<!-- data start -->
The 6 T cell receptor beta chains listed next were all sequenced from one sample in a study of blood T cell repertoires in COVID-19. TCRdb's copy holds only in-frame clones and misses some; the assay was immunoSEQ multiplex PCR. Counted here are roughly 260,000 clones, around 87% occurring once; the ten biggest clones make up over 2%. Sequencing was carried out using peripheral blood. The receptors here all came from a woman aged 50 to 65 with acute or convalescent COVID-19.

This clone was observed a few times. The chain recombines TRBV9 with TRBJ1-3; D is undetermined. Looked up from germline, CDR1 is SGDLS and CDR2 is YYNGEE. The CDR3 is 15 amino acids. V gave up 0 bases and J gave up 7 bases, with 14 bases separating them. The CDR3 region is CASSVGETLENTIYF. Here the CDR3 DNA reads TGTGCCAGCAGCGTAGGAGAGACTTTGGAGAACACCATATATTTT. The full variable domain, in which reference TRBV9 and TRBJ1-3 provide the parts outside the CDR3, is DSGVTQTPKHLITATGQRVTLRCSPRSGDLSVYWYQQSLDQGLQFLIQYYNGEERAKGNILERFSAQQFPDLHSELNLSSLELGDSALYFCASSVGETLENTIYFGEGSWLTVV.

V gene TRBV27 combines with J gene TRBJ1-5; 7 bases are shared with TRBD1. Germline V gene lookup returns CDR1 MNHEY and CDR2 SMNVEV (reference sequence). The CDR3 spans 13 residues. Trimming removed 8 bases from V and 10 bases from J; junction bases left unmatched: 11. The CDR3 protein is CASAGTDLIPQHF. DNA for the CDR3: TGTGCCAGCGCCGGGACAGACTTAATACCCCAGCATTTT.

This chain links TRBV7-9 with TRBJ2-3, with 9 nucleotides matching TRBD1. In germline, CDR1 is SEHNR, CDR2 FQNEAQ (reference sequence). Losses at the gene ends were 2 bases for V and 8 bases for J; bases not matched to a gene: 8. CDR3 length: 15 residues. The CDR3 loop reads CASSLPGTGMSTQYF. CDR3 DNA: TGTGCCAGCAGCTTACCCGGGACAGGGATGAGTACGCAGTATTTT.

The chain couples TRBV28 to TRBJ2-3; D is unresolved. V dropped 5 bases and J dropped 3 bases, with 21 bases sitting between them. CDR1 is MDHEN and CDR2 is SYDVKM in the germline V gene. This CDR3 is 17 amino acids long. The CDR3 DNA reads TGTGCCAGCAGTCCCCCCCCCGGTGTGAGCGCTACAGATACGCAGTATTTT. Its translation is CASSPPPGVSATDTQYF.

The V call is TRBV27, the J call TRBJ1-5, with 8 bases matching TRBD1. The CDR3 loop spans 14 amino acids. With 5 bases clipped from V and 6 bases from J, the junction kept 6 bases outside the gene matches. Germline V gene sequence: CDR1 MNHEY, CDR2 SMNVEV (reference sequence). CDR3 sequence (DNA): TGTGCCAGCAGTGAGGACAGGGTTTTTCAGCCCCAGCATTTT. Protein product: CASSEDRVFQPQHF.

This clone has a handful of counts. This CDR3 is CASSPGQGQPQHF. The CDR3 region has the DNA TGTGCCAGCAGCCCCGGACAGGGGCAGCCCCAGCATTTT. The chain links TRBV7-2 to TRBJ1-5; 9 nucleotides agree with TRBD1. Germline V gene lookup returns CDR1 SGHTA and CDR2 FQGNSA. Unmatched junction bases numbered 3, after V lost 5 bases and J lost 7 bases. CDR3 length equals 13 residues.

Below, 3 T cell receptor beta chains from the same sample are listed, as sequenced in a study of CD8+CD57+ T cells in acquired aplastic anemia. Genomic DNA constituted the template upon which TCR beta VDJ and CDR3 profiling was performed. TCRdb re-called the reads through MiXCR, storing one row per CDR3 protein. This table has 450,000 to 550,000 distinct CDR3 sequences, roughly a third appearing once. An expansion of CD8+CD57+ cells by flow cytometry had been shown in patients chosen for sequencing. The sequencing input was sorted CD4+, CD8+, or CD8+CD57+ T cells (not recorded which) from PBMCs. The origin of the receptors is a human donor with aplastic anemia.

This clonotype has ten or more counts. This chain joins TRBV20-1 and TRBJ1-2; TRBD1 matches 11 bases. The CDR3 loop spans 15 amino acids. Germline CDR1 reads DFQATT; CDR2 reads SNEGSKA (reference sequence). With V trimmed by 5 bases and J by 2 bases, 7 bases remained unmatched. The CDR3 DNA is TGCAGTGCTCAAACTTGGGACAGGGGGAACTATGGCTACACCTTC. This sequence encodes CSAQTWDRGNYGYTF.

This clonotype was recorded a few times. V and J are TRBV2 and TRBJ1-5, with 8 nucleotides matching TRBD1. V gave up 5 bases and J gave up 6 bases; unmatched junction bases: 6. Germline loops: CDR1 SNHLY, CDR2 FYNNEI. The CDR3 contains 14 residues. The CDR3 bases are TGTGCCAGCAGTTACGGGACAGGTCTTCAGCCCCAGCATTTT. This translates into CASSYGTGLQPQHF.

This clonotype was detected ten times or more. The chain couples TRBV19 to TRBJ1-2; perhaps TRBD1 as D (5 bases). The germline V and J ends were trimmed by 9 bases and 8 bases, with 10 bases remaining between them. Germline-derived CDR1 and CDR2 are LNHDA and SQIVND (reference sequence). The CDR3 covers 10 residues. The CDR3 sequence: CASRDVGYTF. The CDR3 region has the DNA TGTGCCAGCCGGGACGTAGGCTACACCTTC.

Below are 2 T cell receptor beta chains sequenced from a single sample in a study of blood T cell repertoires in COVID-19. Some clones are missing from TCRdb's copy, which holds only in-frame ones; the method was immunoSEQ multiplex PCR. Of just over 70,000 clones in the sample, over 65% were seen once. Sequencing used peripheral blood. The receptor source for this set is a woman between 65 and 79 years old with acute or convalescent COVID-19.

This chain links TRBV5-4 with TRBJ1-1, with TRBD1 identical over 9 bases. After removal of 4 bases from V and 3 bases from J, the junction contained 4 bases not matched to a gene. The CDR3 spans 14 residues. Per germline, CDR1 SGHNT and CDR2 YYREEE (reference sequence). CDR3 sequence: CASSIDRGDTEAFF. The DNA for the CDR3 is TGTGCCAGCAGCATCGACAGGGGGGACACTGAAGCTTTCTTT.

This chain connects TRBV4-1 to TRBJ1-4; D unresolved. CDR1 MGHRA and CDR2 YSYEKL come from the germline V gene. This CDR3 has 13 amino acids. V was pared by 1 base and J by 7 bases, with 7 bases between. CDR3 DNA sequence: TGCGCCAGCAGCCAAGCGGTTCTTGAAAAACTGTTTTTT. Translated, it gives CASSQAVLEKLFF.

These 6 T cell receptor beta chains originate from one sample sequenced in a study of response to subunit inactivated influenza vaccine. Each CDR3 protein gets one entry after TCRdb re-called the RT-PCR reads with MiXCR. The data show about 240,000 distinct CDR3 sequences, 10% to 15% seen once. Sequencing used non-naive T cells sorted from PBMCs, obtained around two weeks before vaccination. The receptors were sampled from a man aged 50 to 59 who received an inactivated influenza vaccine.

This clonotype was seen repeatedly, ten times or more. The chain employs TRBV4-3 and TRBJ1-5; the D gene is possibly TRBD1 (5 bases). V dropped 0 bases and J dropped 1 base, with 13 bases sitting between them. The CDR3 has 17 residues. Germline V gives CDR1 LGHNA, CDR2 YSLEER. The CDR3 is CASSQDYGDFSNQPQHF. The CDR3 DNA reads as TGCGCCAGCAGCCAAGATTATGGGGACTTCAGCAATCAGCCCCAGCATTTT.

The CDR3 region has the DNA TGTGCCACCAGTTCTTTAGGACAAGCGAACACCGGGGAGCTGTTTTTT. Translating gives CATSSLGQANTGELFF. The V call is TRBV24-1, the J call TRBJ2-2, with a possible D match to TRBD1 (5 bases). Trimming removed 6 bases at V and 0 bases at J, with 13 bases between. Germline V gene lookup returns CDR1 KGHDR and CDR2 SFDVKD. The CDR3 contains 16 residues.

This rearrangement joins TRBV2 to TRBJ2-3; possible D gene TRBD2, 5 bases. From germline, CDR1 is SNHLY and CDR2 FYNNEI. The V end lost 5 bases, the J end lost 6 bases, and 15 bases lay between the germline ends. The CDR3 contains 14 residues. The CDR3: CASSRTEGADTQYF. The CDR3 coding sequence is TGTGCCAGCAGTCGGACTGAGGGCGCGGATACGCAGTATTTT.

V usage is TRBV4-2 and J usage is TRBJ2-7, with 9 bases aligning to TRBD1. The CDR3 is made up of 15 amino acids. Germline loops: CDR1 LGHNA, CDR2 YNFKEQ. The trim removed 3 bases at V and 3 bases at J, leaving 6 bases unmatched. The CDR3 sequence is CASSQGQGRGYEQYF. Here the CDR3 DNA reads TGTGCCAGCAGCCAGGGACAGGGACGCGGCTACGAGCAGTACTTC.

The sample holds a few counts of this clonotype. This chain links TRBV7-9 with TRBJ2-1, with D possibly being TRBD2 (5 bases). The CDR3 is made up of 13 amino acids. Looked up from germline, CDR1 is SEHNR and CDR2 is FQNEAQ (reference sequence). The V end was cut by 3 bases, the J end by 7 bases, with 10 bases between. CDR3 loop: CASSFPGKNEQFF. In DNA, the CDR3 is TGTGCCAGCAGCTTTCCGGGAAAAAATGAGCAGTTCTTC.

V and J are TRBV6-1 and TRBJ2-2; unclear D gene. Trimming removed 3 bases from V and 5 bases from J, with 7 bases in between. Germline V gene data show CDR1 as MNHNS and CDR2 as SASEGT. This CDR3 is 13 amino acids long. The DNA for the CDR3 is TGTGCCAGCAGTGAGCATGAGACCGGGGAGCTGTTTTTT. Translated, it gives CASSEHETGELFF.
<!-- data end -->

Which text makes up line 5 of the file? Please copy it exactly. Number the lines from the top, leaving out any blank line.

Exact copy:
The chain couples TRBV28 to TRBJ2-3; D is unresolved. V dropped 5 bases and J dropped 3 bases, with 21 bases sitting between them. CDR1 is MDHEN and CDR2 is SYDVKM in the germline V gene. This CDR3 is 17 amino acids long. The CDR3 DNA reads TGTGCCAGCAGTCCCCCCCCCGGTGTGAGCGCTACAGATACGCAGTATTTT. Its translation is CASSPPPGVSATDTQYF.